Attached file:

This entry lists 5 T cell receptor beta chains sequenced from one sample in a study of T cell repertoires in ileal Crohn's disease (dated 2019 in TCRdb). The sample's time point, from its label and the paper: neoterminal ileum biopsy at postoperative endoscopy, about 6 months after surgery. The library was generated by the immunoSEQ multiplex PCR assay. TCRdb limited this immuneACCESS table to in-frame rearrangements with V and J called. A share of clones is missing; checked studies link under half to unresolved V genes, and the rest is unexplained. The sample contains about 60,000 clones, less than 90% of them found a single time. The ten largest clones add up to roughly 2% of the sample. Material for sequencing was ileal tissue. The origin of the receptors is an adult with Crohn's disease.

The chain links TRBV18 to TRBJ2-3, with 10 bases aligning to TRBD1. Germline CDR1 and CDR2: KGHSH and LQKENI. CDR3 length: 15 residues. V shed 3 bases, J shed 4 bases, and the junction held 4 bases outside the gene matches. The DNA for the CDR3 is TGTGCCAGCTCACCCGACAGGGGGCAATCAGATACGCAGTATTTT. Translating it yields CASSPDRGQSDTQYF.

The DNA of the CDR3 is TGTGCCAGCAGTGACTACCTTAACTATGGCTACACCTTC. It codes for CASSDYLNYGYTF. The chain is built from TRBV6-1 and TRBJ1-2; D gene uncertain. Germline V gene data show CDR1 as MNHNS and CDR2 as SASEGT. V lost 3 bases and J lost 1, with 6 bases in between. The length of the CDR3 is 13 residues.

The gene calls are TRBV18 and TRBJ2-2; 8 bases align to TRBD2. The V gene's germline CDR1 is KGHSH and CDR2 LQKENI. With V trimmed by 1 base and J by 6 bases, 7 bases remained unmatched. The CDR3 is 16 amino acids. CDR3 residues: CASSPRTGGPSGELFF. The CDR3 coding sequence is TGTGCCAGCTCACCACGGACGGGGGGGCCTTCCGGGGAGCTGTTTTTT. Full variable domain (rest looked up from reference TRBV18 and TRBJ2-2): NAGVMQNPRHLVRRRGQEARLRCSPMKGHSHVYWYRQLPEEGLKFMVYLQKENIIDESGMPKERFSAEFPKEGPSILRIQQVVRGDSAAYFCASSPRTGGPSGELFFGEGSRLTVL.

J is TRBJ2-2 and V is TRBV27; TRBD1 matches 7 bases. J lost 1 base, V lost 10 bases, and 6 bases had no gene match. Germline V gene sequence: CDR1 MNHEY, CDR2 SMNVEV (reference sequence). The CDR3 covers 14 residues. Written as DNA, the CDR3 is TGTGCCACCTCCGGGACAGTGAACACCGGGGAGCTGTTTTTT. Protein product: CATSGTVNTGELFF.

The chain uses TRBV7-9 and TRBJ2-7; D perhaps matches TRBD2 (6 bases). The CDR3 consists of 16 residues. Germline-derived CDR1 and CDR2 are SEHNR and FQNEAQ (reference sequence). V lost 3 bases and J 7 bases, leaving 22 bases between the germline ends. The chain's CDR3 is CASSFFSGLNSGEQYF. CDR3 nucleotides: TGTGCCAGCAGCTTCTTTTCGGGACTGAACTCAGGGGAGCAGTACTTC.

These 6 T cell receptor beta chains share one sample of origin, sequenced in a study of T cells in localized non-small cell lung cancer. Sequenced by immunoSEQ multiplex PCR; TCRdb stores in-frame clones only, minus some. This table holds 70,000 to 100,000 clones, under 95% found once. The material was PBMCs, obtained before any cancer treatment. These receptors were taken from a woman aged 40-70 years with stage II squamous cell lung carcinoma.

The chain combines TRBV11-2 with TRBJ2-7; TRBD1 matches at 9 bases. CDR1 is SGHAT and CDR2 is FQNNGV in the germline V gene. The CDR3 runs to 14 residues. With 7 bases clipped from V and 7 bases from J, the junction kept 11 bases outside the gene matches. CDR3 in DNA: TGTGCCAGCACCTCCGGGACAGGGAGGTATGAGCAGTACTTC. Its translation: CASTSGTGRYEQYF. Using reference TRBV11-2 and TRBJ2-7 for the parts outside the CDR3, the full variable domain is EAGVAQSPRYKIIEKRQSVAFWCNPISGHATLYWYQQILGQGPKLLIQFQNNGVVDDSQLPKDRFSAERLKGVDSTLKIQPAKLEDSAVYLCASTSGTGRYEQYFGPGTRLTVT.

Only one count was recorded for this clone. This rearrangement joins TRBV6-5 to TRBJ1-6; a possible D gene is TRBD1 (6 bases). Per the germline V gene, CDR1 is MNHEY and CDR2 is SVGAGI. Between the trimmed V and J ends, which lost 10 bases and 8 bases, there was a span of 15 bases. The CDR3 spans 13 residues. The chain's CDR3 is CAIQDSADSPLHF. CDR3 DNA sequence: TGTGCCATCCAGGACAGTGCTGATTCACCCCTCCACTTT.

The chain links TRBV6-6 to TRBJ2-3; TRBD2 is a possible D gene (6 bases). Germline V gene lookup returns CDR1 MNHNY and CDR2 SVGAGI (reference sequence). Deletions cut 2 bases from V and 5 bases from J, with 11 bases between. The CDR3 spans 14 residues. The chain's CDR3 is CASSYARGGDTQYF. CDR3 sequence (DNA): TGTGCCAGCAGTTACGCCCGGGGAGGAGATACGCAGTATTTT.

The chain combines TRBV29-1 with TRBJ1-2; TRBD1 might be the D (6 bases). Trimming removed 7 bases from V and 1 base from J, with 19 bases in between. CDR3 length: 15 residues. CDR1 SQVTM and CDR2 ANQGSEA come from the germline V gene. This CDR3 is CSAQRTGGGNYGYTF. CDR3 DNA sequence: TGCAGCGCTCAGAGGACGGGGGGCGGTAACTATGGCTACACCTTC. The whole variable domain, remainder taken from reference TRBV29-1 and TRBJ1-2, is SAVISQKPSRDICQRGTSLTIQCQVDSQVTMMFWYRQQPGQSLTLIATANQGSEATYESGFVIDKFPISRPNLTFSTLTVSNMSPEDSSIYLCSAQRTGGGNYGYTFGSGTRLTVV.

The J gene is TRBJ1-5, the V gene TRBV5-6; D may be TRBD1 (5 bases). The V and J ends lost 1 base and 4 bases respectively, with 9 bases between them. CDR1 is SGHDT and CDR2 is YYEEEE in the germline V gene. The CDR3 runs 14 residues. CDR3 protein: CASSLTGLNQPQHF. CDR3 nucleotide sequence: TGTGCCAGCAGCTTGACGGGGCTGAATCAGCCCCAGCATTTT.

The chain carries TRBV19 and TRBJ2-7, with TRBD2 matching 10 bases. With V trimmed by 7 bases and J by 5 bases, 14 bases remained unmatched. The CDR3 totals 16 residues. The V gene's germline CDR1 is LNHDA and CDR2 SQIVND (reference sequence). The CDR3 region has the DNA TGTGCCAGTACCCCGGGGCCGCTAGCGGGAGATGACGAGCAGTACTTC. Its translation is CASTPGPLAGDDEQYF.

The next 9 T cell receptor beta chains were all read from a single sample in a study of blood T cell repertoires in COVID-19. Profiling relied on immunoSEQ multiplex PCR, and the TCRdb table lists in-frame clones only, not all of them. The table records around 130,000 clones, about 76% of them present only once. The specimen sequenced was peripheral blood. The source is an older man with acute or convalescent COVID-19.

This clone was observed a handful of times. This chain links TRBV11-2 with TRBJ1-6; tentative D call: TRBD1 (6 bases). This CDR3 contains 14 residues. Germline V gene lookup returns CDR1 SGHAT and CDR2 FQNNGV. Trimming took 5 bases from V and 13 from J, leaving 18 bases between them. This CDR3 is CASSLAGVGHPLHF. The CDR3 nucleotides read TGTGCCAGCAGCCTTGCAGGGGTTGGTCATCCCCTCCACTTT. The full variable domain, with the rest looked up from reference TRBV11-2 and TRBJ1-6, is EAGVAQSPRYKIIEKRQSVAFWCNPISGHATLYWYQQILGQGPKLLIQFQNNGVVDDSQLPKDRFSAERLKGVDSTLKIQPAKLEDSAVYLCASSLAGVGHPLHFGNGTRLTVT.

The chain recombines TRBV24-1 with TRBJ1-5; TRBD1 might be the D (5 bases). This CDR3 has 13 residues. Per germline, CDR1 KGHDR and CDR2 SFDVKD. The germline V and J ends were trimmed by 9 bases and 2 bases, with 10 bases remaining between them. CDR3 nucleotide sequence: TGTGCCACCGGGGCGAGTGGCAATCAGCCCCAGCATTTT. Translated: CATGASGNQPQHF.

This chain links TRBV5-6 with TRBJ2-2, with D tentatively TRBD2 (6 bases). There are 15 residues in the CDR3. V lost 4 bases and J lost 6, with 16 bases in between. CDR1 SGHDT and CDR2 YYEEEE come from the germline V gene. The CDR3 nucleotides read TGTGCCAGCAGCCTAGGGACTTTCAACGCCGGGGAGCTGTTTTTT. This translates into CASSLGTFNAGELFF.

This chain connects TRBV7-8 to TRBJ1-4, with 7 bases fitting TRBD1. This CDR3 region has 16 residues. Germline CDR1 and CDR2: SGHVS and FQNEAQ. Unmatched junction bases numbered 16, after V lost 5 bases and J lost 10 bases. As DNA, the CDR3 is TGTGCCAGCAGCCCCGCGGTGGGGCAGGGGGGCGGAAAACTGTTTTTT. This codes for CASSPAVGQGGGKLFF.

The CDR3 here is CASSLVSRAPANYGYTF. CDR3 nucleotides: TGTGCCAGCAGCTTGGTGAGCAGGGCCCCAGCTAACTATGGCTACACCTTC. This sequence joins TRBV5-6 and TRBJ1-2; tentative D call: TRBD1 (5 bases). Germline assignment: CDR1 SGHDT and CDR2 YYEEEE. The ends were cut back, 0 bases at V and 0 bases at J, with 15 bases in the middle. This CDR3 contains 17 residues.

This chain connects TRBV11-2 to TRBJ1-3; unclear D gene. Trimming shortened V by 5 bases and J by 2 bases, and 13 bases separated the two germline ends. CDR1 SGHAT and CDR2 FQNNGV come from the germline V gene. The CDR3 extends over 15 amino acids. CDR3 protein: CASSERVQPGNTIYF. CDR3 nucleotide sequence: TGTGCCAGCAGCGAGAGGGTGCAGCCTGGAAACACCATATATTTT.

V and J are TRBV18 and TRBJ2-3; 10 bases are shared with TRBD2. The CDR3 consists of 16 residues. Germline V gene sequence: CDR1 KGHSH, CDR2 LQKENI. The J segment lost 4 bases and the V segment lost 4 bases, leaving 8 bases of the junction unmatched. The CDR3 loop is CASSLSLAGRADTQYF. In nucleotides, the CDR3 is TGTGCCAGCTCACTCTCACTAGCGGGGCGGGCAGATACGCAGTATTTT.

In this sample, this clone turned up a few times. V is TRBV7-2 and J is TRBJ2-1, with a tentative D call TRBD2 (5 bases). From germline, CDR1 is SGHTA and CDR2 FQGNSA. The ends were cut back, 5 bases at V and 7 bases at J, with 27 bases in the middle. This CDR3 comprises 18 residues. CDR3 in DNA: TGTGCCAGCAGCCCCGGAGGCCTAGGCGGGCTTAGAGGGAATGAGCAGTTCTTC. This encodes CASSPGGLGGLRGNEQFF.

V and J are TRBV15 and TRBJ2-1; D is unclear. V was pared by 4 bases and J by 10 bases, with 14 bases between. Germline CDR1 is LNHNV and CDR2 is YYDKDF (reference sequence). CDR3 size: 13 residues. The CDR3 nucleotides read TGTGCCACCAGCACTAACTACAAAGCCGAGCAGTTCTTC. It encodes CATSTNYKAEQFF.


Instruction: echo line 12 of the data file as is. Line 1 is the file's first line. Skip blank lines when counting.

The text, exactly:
The J gene is TRBJ1-5, the V gene TRBV5-6; D may be TRBD1 (5 bases). The V and J ends lost 1 base and 4 bases respectively, with 9 bases between them. CDR1 is SGHDT and CDR2 is YYEEEE in the germline V gene. The CDR3 runs 14 residues. CDR3 protein: CASSLTGLNQPQHF. CDR3 nucleotide sequence: TGTGCCAGCAGCTTGACGGGGCTGAATCAGCCCCAGCATTTT.